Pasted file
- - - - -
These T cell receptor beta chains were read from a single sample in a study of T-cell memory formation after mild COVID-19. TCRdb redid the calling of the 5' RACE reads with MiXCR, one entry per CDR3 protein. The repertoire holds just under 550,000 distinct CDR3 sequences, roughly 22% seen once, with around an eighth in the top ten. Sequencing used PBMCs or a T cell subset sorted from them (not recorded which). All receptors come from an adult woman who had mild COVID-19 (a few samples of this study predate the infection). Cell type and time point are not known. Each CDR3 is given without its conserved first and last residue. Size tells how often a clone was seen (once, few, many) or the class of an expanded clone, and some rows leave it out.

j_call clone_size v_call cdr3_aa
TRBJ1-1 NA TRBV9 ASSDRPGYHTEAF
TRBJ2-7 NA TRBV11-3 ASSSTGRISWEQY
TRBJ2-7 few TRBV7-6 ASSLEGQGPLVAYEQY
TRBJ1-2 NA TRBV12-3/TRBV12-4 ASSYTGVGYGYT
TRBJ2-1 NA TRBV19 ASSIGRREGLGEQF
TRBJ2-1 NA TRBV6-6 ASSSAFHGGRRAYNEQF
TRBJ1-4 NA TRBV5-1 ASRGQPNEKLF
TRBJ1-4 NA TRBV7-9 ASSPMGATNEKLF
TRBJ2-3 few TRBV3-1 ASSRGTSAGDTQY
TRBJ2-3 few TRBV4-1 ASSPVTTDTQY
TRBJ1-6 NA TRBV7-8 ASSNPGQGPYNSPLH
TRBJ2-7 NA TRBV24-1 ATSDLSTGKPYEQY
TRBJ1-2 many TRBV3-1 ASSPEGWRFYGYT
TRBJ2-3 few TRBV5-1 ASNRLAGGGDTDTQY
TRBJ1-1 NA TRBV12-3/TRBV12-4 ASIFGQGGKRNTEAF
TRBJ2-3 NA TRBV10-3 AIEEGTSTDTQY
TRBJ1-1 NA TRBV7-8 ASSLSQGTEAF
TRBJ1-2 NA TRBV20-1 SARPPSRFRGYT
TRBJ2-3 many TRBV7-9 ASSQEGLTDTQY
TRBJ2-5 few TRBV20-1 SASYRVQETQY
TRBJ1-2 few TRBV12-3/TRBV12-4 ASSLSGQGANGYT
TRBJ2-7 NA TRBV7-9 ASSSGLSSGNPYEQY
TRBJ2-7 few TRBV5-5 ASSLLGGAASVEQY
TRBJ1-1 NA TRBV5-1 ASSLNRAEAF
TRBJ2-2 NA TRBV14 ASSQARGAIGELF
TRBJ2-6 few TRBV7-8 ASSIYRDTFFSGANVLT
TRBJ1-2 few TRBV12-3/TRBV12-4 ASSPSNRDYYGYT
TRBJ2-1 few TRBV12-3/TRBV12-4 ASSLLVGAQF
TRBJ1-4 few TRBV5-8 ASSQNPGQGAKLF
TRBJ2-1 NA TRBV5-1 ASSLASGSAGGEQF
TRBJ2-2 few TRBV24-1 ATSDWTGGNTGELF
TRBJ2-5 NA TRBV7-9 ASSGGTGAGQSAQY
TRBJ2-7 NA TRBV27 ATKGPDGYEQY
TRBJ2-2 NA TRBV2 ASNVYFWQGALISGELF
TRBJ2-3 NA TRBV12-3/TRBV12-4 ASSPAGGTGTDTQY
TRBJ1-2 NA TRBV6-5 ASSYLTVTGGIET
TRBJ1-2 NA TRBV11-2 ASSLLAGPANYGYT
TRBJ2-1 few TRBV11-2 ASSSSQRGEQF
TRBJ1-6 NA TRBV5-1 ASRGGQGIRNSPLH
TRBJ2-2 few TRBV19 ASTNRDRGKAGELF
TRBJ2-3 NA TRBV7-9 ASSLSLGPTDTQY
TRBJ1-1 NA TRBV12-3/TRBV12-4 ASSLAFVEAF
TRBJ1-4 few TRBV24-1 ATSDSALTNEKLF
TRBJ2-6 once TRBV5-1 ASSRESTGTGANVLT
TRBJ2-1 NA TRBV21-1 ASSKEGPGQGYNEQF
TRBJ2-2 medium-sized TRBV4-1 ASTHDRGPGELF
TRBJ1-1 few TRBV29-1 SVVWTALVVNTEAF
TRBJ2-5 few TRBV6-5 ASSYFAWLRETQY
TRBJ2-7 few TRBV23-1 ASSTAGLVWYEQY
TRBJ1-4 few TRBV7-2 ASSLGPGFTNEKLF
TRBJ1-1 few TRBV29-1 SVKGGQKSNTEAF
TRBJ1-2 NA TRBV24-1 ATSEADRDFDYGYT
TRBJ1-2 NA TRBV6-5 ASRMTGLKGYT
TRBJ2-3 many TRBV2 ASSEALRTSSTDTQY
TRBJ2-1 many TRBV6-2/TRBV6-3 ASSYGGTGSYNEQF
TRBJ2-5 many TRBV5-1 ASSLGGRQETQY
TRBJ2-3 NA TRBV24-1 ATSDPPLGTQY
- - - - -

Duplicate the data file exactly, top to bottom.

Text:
These T cell receptor beta chains were read from a single sample in a study of T-cell memory formation after mild COVID-19. TCRdb redid the calling of the 5' RACE reads with MiXCR, one entry per CDR3 protein. The repertoire holds just under 550,000 distinct CDR3 sequences, roughly 22% seen once, with around an eighth in the top ten. Sequencing used PBMCs or a T cell subset sorted from them (not recorded which). All receptors come from an adult woman who had mild COVID-19 (a few samples of this study predate the infection). Cell type and time point are not known. Each CDR3 is given without its conserved first and last residue. Size tells how often a clone was seen (once, few, many) or the class of an expanded clone, and some rows leave it out.

j_call clone_size v_call cdr3_aa
TRBJ1-1 NA TRBV9 ASSDRPGYHTEAF
TRBJ2-7 NA TRBV11-3 ASSSTGRISWEQY
TRBJ2-7 few TRBV7-6 ASSLEGQGPLVAYEQY
TRBJ1-2 NA TRBV12-3/TRBV12-4 ASSYTGVGYGYT
TRBJ2-1 NA TRBV19 ASSIGRREGLGEQF
TRBJ2-1 NA TRBV6-6 ASSSAFHGGRRAYNEQF
TRBJ1-4 NA TRBV5-1 ASRGQPNEKLF
TRBJ1-4 NA TRBV7-9 ASSPMGATNEKLF
TRBJ2-3 few TRBV3-1 ASSRGTSAGDTQY
TRBJ2-3 few TRBV4-1 ASSPVTTDTQY
TRBJ1-6 NA TRBV7-8 ASSNPGQGPYNSPLH
TRBJ2-7 NA TRBV24-1 ATSDLSTGKPYEQY
TRBJ1-2 many TRBV3-1 ASSPEGWRFYGYT
TRBJ2-3 few TRBV5-1 ASNRLAGGGDTDTQY
TRBJ1-1 NA TRBV12-3/TRBV12-4 ASIFGQGGKRNTEAF
TRBJ2-3 NA TRBV10-3 AIEEGTSTDTQY
TRBJ1-1 NA TRBV7-8 ASSLSQGTEAF
TRBJ1-2 NA TRBV20-1 SARPPSRFRGYT
TRBJ2-3 many TRBV7-9 ASSQEGLTDTQY
TRBJ2-5 few TRBV20-1 SASYRVQETQY
TRBJ1-2 few TRBV12-3/TRBV12-4 ASSLSGQGANGYT
TRBJ2-7 NA TRBV7-9 ASSSGLSSGNPYEQY
TRBJ2-7 few TRBV5-5 ASSLLGGAASVEQY
TRBJ1-1 NA TRBV5-1 ASSLNRAEAF
TRBJ2-2 NA TRBV14 ASSQARGAIGELF
TRBJ2-6 few TRBV7-8 ASSIYRDTFFSGANVLT
TRBJ1-2 few TRBV12-3/TRBV12-4 ASSPSNRDYYGYT
TRBJ2-1 few TRBV12-3/TRBV12-4 ASSLLVGAQF
TRBJ1-4 few TRBV5-8 ASSQNPGQGAKLF
TRBJ2-1 NA TRBV5-1 ASSLASGSAGGEQF
TRBJ2-2 few TRBV24-1 ATSDWTGGNTGELF
TRBJ2-5 NA TRBV7-9 ASSGGTGAGQSAQY
TRBJ2-7 NA TRBV27 ATKGPDGYEQY
TRBJ2-2 NA TRBV2 ASNVYFWQGALISGELF
TRBJ2-3 NA TRBV12-3/TRBV12-4 ASSPAGGTGTDTQY
TRBJ1-2 NA TRBV6-5 ASSYLTVTGGIET
TRBJ1-2 NA TRBV11-2 ASSLLAGPANYGYT
TRBJ2-1 few TRBV11-2 ASSSSQRGEQF
TRBJ1-6 NA TRBV5-1 ASRGGQGIRNSPLH
TRBJ2-2 few TRBV19 ASTNRDRGKAGELF
TRBJ2-3 NA TRBV7-9 ASSLSLGPTDTQY
TRBJ1-1 NA TRBV12-3/TRBV12-4 ASSLAFVEAF
TRBJ1-4 few TRBV24-1 ATSDSALTNEKLF
TRBJ2-6 once TRBV5-1 ASSRESTGTGANVLT
TRBJ2-1 NA TRBV21-1 ASSKEGPGQGYNEQF
TRBJ2-2 medium-sized TRBV4-1 ASTHDRGPGELF
TRBJ1-1 few TRBV29-1 SVVWTALVVNTEAF
TRBJ2-5 few TRBV6-5 ASSYFAWLRETQY
TRBJ2-7 few TRBV23-1 ASSTAGLVWYEQY
TRBJ1-4 few TRBV7-2 ASSLGPGFTNEKLF
TRBJ1-1 few TRBV29-1 SVKGGQKSNTEAF
TRBJ1-2 NA TRBV24-1 ATSEADRDFDYGYT
TRBJ1-2 NA TRBV6-5 ASRMTGLKGYT
TRBJ2-3 many TRBV2 ASSEALRTSSTDTQY
TRBJ2-1 many TRBV6-2/TRBV6-3 ASSYGGTGSYNEQF
TRBJ2-5 many TRBV5-1 ASSLGGRQETQY
TRBJ2-3 NA TRBV24-1 ATSDPPLGTQY